The Chairperson said that Adv A Alberts (FF+) had proposed his own amendments, but there had not been a seconder. Similarly, the Member for COPE had withdrawn his proposal in favour of that of the DA.  Members would be sent a corrected copy before the report went to the House.

Presentation by Department of Trade and Industry
Mr Tumelo Chipfupa, Deputy Director-General (DDG), Department of Trade and Industry (dti), said that the dti had looked at the comments made on the Special Economic Zones (SEZ) Bill.  The Bill had followed all the regular processes, including submission to Parliament and being open for public comment.  The Bill looked to establish an Advisory Board, consisting of 15 people.  Of these, nine would be from government, three independent experts, and the remainder representing labour and civil society.

Applications for designation as an SEZ would be made to the Minister.  The criteria were contained in Clause 22 (2).  On the recommendation of the Board, the Minister might designate an area as an SEZ and grant a licence.  Once this happened, an SEZ would be established as an entity, governed by a Board.

Mr Chipfupa described the functions of an SEZ Board.  If an SEZ failed to comply with prescribed conditions or to perform its functions, the Minister had the power to appoint an administrator.  An operator would be appointed following a fair and transparent procurement process.  A permit was needed to develop, operate or manage an SEZ.  This would be issued by the Minister.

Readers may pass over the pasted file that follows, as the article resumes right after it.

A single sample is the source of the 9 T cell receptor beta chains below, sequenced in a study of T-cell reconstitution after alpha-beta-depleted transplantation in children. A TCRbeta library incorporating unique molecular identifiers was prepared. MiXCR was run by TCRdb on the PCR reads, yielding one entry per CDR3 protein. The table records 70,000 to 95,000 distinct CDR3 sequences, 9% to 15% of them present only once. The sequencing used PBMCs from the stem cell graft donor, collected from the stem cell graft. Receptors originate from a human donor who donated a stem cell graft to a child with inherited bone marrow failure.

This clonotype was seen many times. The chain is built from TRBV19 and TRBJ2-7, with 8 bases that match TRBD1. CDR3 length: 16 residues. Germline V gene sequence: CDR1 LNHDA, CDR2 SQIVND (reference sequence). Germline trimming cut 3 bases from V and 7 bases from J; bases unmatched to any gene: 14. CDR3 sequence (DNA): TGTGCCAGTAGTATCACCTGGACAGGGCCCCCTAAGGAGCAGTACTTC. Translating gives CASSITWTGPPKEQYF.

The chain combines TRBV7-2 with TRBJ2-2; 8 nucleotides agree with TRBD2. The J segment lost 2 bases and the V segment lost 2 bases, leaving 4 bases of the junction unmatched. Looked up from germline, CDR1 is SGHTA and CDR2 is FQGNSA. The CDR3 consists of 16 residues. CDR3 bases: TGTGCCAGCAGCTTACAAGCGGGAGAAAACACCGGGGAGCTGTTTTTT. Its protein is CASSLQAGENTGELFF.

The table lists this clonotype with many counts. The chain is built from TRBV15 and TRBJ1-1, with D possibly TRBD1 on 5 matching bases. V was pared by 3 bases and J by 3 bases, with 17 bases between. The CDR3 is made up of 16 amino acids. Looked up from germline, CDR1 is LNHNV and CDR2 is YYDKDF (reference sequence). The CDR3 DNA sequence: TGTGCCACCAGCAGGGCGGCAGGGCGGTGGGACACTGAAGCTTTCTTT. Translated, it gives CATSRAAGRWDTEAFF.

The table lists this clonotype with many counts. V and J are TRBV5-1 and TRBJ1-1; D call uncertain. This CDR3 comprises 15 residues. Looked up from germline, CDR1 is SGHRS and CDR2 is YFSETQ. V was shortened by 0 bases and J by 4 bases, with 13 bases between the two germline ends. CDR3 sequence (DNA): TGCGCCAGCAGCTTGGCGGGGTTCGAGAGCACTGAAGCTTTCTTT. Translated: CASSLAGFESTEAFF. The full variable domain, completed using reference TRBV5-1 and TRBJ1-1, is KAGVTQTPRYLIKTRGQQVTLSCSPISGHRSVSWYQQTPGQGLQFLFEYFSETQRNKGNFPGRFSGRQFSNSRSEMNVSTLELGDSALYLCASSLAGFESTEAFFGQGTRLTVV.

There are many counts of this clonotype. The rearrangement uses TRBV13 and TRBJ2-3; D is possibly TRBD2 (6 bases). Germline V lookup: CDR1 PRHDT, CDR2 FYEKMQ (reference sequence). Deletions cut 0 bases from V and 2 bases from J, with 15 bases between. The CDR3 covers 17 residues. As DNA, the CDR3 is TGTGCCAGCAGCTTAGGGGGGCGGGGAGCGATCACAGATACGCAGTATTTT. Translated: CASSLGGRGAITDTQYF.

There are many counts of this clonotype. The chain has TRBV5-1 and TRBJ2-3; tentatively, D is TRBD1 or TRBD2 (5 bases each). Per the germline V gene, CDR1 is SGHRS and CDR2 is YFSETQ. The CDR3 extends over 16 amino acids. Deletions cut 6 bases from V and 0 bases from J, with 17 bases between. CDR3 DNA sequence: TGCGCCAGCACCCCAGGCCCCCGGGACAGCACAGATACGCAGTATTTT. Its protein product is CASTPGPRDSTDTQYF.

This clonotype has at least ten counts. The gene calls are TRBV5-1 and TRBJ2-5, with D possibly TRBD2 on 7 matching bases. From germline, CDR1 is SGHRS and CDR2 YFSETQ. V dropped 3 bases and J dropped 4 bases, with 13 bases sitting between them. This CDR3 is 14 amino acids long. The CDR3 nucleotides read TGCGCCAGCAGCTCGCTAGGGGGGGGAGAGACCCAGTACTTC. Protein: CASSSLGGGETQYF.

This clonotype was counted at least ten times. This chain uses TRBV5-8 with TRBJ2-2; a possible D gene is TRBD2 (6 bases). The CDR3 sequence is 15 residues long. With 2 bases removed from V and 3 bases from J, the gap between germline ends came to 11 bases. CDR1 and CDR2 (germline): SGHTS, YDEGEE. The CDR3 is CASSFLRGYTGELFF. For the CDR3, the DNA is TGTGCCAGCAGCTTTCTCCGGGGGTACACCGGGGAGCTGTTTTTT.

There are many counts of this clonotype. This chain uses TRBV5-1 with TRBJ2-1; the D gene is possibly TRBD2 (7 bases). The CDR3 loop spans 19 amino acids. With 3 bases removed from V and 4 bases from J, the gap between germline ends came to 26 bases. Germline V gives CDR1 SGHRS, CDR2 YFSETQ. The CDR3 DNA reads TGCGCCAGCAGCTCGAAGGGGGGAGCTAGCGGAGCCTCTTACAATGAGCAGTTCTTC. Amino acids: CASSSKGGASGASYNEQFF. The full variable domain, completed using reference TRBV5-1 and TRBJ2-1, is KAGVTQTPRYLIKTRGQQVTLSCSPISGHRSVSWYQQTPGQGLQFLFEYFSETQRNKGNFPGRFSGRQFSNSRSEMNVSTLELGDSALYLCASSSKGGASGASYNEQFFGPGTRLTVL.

Any business planning to operate within an SEZ must apply to the Minister.  It would have to provide information on the nature of the business and the extent to which it would achieve the purpose of the SEZ.

Mr Chipfupa moved on to some issues that had been raised.  The definition of 'point of entry' would be amended according to the agreement at the National Economic Development and Labour Council (NEDLAC).  Industrial Development Zones (IDZ) were part of the SEZ framework.  A second issue raised was that the Board should not be advisory only, but should be empowered to make decisions. 

There was a feeling that the Board should consist of more persons from the private sector.  There was a concern that Board members might battle to attend meetings due to other commitments.  The dti responded that it was not the intention that the Board should have an executive function.  The Bill provided for constituency-based representation, but members should have knowledge and experience of SEZs.  The functions of the Board were regulatory in nature.  Government officials would be well placed to provide this knowledge.  The decisions made by the Minister regarding designation would be related mainly to infrastructure, such as power supplies and logistics.  There would have to be good co-ordination between different spheres and departments of government in order to make the concept successful.  The quorum would be set at 50% plus one, and he did not think that this would prove to be an issue.  Alternates could also serve on the Board, and technology could also be used to enable physically absent members to take part in meetings.